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Present - Nš 6 CD (album) cover

Nš 6

Present

 

RIO/Avant-Prog

4.35 | 88 ratings

From Progarchives.com, the ultimate progressive rock music website

Sean Trane
Special Collaborator
Prog Folk
4 stars A few changes compared to their previous returning albums, most noticeably Daniel Denis and Alain Rochette gone, finding suitable replacements in Dave Kerman and Pierre Chevalier. Roger Trigaux is also taking a bit of a backseat because of his declining health; he is taking on the role of musical director and composer only playing guitar on one track. Ex-bassist Guy Segers has now moved up a step into being their manager. This album was recorded in Israel, but mixed in Belgium, but more significantly, it was not released by Cuneiform but by Carbon 7 , a small but adventurous Belgian label also handling Aka Moon, amongst other.

Even if most members are now quite young, Present shows that this rejuvenation process is not harming their musical directions, on the contrary. Dave Kerman is a very worthy successor to Daniel Denis and is now the spine of the group and also brings a slight touch of humour in the band with their impressive (and oppressive) 17-min The Limping Little Girl, where he keeps intervening with the now-famous line "Didn't You Hear What Your Mother Said?" which is clearly pun on their early classic Poison Qui Rend Fou. Children's rhymes and other oddities are present throughout the track.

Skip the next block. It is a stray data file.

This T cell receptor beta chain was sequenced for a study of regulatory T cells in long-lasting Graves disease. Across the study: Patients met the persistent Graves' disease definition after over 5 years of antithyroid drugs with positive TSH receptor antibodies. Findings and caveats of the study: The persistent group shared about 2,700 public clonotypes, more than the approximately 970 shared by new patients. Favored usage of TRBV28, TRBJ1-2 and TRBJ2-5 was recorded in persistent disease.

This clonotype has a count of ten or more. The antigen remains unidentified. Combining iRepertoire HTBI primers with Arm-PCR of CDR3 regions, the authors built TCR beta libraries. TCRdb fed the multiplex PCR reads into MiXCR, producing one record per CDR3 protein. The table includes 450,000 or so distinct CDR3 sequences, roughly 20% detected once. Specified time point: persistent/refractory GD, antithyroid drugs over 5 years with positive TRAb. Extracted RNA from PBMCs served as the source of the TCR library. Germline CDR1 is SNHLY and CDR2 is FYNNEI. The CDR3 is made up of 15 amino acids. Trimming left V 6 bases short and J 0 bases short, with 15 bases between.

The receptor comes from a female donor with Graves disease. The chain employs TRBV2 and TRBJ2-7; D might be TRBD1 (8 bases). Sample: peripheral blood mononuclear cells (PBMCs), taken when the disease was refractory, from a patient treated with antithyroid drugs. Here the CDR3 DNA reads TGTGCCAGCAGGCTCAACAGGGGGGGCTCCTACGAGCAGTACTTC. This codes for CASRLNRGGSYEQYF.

Le Rodeur is the only moment on the album where Roger Trigaux is to be heard. The next killer track is Ceux D'en Bas, which clearly makes reference to Univers Zero's Ceux Du Dehors, and you'd better hang on to your sanity as the ride proposed is a roughie and a toughie. This almost 6-part 20-min suite depicts the fine line between dreams and nightmares and is one of the most astounding compositions Trigaux has ever written, although for some reason it is not performed in concert. The only sung-track (Le Cauchemard Yo in the CD'eB suite) still reminding you (a bit) of Magma and the finale is certainly Dantesque with the throbbing bass battling the mellotrons (Chevallier has yet to master this last instrument, though) in a blood-curdling chaos. After those two monster tracks, the last Sworlf has problems getting much a notice, but still manages some interest, mostly because it is very slow paced and very gothic while staying reflective, reminding me of Shub-Niggurath.

This album compared to the previous Certitudes is quite a step upwards as they leave their slight Zeuhl twist totally behind, and heads in adventurous (but by no-means groundbreaking) gothic RIO style, as the new group is out to make their own sound. Certainly a very-much needed album to all complex music fans, this is not easily accessible. But all of Present's fans should find their thrills in this oeuvre.

Sean Trane | 4/5 |

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